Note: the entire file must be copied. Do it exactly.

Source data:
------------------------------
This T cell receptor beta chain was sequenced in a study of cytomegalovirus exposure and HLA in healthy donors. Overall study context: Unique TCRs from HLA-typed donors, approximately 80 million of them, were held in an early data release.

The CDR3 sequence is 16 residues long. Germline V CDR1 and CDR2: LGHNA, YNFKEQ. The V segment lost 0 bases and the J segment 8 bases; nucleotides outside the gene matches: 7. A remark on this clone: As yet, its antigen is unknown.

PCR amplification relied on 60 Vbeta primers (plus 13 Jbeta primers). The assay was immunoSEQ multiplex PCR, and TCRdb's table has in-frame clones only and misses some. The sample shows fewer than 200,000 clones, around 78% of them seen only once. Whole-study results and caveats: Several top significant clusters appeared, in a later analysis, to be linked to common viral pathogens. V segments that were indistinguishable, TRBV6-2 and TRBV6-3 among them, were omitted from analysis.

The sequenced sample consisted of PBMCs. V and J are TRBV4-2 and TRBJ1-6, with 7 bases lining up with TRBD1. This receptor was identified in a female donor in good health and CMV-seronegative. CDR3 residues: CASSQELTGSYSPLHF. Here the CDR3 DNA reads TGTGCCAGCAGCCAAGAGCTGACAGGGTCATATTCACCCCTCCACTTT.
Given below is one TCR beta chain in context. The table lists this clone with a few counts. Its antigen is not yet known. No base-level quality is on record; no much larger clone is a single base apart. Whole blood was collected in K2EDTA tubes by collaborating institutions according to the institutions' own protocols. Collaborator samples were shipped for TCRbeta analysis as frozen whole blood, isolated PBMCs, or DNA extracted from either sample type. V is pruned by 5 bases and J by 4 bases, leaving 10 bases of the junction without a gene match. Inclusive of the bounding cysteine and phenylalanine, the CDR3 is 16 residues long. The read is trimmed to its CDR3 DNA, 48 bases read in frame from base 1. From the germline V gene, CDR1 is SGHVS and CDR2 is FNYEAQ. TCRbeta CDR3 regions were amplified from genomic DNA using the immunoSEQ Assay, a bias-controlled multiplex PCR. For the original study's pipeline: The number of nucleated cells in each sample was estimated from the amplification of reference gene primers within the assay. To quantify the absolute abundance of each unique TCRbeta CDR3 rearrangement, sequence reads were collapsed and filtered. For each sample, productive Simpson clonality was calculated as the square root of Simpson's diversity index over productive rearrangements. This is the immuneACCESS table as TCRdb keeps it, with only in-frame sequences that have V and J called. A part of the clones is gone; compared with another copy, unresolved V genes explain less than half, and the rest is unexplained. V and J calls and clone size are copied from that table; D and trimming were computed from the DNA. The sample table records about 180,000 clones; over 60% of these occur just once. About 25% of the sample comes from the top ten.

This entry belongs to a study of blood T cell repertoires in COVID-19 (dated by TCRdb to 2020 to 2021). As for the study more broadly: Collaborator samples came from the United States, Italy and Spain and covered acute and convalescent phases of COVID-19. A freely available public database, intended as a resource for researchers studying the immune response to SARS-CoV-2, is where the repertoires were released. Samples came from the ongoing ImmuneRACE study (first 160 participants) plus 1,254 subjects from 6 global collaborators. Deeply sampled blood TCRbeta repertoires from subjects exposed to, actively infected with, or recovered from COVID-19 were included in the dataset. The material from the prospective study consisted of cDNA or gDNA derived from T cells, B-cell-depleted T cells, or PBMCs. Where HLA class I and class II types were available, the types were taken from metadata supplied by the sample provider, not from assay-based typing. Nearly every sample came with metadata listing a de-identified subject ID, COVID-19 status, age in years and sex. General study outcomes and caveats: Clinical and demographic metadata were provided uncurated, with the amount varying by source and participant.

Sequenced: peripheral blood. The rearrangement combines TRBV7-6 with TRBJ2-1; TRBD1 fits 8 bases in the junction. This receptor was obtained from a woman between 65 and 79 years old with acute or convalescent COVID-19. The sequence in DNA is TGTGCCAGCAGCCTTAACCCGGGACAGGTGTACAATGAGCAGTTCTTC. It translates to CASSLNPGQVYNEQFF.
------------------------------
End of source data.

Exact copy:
This T cell receptor beta chain was sequenced in a study of cytomegalovirus exposure and HLA in healthy donors. Overall study context: Unique TCRs from HLA-typed donors, approximately 80 million of them, were held in an early data release.

The CDR3 sequence is 16 residues long. Germline V CDR1 and CDR2: LGHNA, YNFKEQ. The V segment lost 0 bases and the J segment 8 bases; nucleotides outside the gene matches: 7. A remark on this clone: As yet, its antigen is unknown.

PCR amplification relied on 60 Vbeta primers (plus 13 Jbeta primers). The assay was immunoSEQ multiplex PCR, and TCRdb's table has in-frame clones only and misses some. The sample shows fewer than 200,000 clones, around 78% of them seen only once. Whole-study results and caveats: Several top significant clusters appeared, in a later analysis, to be linked to common viral pathogens. V segments that were indistinguishable, TRBV6-2 and TRBV6-3 among them, were omitted from analysis.

The sequenced sample consisted of PBMCs. V and J are TRBV4-2 and TRBJ1-6, with 7 bases lining up with TRBD1. This receptor was identified in a female donor in good health and CMV-seronegative. CDR3 residues: CASSQELTGSYSPLHF. Here the CDR3 DNA reads TGTGCCAGCAGCCAAGAGCTGACAGGGTCATATTCACCCCTCCACTTT.
Given below is one TCR beta chain in context. The table lists this clone with a few counts. Its antigen is not yet known. No base-level quality is on record; no much larger clone is a single base apart. Whole blood was collected in K2EDTA tubes by collaborating institutions according to the institutions' own protocols. Collaborator samples were shipped for TCRbeta analysis as frozen whole blood, isolated PBMCs, or DNA extracted from either sample type. V is pruned by 5 bases and J by 4 bases, leaving 10 bases of the junction without a gene match. Inclusive of the bounding cysteine and phenylalanine, the CDR3 is 16 residues long. The read is trimmed to its CDR3 DNA, 48 bases read in frame from base 1. From the germline V gene, CDR1 is SGHVS and CDR2 is FNYEAQ. TCRbeta CDR3 regions were amplified from genomic DNA using the immunoSEQ Assay, a bias-controlled multiplex PCR. For the original study's pipeline: The number of nucleated cells in each sample was estimated from the amplification of reference gene primers within the assay. To quantify the absolute abundance of each unique TCRbeta CDR3 rearrangement, sequence reads were collapsed and filtered. For each sample, productive Simpson clonality was calculated as the square root of Simpson's diversity index over productive rearrangements. This is the immuneACCESS table as TCRdb keeps it, with only in-frame sequences that have V and J called. A part of the clones is gone; compared with another copy, unresolved V genes explain less than half, and the rest is unexplained. V and J calls and clone size are copied from that table; D and trimming were computed from the DNA. The sample table records about 180,000 clones; over 60% of these occur just once. About 25% of the sample comes from the top ten.

This entry belongs to a study of blood T cell repertoires in COVID-19 (dated by TCRdb to 2020 to 2021). As for the study more broadly: Collaborator samples came from the United States, Italy and Spain and covered acute and convalescent phases of COVID-19. A freely available public database, intended as a resource for researchers studying the immune response to SARS-CoV-2, is where the repertoires were released. Samples came from the ongoing ImmuneRACE study (first 160 participants) plus 1,254 subjects from 6 global collaborators. Deeply sampled blood TCRbeta repertoires from subjects exposed to, actively infected with, or recovered from COVID-19 were included in the dataset. The material from the prospective study consisted of cDNA or gDNA derived from T cells, B-cell-depleted T cells, or PBMCs. Where HLA class I and class II types were available, the types were taken from metadata supplied by the sample provider, not from assay-based typing. Nearly every sample came with metadata listing a de-identified subject ID, COVID-19 status, age in years and sex. General study outcomes and caveats: Clinical and demographic metadata were provided uncurated, with the amount varying by source and participant.

Sequenced: peripheral blood. The rearrangement combines TRBV7-6 with TRBJ2-1; TRBD1 fits 8 bases in the junction. This receptor was obtained from a woman between 65 and 79 years old with acute or convalescent COVID-19. The sequence in DNA is TGTGCCAGCAGCCTTAACCCGGGACAGGTGTACAATGAGCAGTTCTTC. It translates to CASSLNPGQVYNEQFF.